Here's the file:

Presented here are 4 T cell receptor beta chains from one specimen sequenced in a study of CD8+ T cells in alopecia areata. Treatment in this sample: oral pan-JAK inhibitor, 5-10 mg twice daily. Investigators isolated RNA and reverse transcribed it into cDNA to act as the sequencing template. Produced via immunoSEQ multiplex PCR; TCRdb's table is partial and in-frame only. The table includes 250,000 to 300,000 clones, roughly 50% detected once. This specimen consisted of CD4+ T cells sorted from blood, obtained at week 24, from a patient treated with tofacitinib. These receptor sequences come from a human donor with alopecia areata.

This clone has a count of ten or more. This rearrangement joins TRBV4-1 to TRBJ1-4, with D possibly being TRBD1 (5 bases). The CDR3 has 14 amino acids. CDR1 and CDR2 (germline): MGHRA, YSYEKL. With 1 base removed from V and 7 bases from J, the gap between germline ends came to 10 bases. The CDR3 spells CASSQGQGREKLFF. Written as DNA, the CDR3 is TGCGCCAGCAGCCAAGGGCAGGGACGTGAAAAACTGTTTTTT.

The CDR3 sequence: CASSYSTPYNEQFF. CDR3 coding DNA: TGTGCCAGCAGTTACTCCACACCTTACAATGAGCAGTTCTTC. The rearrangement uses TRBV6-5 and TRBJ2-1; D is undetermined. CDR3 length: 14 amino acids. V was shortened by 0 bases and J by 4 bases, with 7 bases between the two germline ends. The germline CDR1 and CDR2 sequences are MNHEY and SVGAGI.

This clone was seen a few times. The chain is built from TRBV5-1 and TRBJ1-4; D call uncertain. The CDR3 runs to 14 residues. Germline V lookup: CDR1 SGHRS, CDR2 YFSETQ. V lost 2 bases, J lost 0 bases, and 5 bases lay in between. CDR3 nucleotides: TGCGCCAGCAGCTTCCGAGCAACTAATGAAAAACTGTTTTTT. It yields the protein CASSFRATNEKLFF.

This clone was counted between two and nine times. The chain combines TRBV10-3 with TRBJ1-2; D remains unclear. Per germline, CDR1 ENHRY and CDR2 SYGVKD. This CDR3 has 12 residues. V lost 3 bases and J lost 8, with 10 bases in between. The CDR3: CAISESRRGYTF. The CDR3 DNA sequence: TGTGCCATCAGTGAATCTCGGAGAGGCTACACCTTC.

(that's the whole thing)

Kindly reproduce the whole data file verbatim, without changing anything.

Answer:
Presented here are 4 T cell receptor beta chains from one specimen sequenced in a study of CD8+ T cells in alopecia areata. Treatment in this sample: oral pan-JAK inhibitor, 5-10 mg twice daily. Investigators isolated RNA and reverse transcribed it into cDNA to act as the sequencing template. Produced via immunoSEQ multiplex PCR; TCRdb's table is partial and in-frame only. The table includes 250,000 to 300,000 clones, roughly 50% detected once. This specimen consisted of CD4+ T cells sorted from blood, obtained at week 24, from a patient treated with tofacitinib. These receptor sequences come from a human donor with alopecia areata.

This clone has a count of ten or more. This rearrangement joins TRBV4-1 to TRBJ1-4, with D possibly being TRBD1 (5 bases). The CDR3 has 14 amino acids. CDR1 and CDR2 (germline): MGHRA, YSYEKL. With 1 base removed from V and 7 bases from J, the gap between germline ends came to 10 bases. The CDR3 spells CASSQGQGREKLFF. Written as DNA, the CDR3 is TGCGCCAGCAGCCAAGGGCAGGGACGTGAAAAACTGTTTTTT.

The CDR3 sequence: CASSYSTPYNEQFF. CDR3 coding DNA: TGTGCCAGCAGTTACTCCACACCTTACAATGAGCAGTTCTTC. The rearrangement uses TRBV6-5 and TRBJ2-1; D is undetermined. CDR3 length: 14 amino acids. V was shortened by 0 bases and J by 4 bases, with 7 bases between the two germline ends. The germline CDR1 and CDR2 sequences are MNHEY and SVGAGI.

This clone was seen a few times. The chain is built from TRBV5-1 and TRBJ1-4; D call uncertain. The CDR3 runs to 14 residues. Germline V lookup: CDR1 SGHRS, CDR2 YFSETQ. V lost 2 bases, J lost 0 bases, and 5 bases lay in between. CDR3 nucleotides: TGCGCCAGCAGCTTCCGAGCAACTAATGAAAAACTGTTTTTT. It yields the protein CASSFRATNEKLFF.

This clone was counted between two and nine times. The chain combines TRBV10-3 with TRBJ1-2; D remains unclear. Per germline, CDR1 ENHRY and CDR2 SYGVKD. This CDR3 has 12 residues. V lost 3 bases and J lost 8, with 10 bases in between. The CDR3: CAISESRRGYTF. The CDR3 DNA sequence: TGTGCCATCAGTGAATCTCGGAGAGGCTACACCTTC.